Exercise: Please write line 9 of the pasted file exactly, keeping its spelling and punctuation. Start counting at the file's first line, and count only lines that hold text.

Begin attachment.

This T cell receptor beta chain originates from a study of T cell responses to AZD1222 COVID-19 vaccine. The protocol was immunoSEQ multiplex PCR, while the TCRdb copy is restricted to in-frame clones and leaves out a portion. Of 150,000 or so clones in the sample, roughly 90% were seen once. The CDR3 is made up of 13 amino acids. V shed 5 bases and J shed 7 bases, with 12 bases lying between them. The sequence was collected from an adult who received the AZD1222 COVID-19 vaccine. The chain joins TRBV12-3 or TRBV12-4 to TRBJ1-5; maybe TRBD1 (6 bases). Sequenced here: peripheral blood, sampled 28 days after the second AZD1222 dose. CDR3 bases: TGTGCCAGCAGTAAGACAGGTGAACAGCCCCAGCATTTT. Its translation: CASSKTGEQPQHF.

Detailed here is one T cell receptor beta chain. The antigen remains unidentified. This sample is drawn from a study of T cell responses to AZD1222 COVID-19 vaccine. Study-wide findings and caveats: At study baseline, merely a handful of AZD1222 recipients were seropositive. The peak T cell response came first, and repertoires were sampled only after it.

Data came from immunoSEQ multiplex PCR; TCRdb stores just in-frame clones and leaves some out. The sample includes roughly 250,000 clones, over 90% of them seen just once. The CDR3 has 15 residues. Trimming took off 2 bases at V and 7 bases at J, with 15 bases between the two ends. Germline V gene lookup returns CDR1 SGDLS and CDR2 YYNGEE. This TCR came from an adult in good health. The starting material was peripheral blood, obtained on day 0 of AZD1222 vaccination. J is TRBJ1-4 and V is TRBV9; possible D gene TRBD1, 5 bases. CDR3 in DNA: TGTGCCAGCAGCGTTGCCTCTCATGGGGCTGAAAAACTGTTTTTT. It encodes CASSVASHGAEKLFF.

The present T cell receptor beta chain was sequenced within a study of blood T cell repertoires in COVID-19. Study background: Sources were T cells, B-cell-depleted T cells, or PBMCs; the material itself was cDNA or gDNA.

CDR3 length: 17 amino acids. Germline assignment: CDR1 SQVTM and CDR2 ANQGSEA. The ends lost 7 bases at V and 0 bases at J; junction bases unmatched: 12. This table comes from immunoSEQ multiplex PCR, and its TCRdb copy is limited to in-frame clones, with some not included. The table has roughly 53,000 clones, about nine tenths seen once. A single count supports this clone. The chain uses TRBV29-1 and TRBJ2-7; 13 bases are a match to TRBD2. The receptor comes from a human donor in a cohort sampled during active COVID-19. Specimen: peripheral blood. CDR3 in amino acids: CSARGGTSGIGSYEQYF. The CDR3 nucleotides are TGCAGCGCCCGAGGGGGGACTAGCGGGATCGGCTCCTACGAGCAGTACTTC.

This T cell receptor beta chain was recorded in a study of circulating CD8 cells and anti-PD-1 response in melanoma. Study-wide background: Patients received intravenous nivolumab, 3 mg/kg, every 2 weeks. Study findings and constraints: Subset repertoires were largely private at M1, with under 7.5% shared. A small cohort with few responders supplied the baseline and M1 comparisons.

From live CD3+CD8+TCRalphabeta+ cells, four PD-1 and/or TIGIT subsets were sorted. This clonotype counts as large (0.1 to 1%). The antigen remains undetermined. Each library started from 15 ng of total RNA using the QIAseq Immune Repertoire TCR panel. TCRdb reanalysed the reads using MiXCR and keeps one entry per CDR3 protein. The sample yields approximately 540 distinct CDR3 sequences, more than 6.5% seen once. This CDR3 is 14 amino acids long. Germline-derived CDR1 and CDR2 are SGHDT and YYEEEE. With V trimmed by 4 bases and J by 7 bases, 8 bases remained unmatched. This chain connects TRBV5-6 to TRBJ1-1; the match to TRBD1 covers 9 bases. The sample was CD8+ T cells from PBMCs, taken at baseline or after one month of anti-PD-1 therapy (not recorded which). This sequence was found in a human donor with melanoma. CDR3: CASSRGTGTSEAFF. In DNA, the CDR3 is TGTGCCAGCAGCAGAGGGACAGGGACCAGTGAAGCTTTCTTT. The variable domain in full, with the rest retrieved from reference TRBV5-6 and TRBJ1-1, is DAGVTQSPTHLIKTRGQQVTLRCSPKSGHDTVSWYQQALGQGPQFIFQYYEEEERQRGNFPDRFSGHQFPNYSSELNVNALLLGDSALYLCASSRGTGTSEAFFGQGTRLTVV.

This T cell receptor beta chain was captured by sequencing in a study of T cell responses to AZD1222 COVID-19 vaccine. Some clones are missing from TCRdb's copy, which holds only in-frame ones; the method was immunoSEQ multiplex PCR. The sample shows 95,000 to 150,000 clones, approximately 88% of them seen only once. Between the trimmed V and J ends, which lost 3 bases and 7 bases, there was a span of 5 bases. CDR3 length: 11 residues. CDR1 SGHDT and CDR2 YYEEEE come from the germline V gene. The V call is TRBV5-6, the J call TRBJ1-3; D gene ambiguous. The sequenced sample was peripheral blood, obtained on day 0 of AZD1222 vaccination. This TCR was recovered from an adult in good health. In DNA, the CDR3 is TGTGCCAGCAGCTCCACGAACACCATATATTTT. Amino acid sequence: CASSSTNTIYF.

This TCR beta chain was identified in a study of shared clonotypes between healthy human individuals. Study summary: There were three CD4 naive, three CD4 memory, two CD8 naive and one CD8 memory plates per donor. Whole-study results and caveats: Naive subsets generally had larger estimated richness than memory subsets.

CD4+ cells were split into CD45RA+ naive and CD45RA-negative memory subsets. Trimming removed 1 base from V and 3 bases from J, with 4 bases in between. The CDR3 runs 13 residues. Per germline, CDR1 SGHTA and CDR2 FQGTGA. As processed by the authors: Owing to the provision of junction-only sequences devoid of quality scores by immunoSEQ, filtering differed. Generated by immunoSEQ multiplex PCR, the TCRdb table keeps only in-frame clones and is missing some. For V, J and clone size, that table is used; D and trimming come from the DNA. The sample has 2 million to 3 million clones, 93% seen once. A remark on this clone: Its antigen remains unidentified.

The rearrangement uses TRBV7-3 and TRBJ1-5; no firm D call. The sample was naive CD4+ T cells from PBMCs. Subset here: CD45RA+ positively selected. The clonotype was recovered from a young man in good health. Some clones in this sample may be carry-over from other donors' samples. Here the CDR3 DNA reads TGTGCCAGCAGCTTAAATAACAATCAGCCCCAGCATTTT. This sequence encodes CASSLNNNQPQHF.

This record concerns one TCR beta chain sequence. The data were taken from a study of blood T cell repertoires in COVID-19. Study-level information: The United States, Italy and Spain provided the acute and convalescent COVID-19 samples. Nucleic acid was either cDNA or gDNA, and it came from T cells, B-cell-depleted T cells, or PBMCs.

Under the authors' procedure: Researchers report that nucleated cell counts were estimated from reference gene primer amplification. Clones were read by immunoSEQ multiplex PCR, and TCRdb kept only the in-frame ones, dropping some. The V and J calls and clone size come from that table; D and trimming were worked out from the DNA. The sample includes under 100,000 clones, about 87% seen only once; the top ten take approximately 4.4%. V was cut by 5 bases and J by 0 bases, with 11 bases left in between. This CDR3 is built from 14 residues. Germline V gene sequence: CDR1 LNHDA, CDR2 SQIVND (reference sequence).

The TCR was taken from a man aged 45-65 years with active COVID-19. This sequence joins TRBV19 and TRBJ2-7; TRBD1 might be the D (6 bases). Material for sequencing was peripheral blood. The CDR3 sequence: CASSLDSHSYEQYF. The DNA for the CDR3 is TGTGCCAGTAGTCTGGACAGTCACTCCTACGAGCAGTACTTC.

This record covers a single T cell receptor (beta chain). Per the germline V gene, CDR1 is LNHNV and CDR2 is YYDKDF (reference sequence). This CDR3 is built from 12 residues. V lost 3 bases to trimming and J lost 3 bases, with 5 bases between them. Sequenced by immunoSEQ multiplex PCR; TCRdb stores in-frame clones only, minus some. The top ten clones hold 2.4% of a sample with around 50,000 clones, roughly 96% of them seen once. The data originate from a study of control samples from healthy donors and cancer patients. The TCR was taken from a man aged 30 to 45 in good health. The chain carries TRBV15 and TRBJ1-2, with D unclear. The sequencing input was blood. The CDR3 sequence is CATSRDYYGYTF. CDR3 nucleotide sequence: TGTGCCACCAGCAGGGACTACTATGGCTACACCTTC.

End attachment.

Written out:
This TCR beta chain was identified in a study of shared clonotypes between healthy human individuals. Study summary: There were three CD4 naive, three CD4 memory, two CD8 naive and one CD8 memory plates per donor. Whole-study results and caveats: Naive subsets generally had larger estimated richness than memory subsets.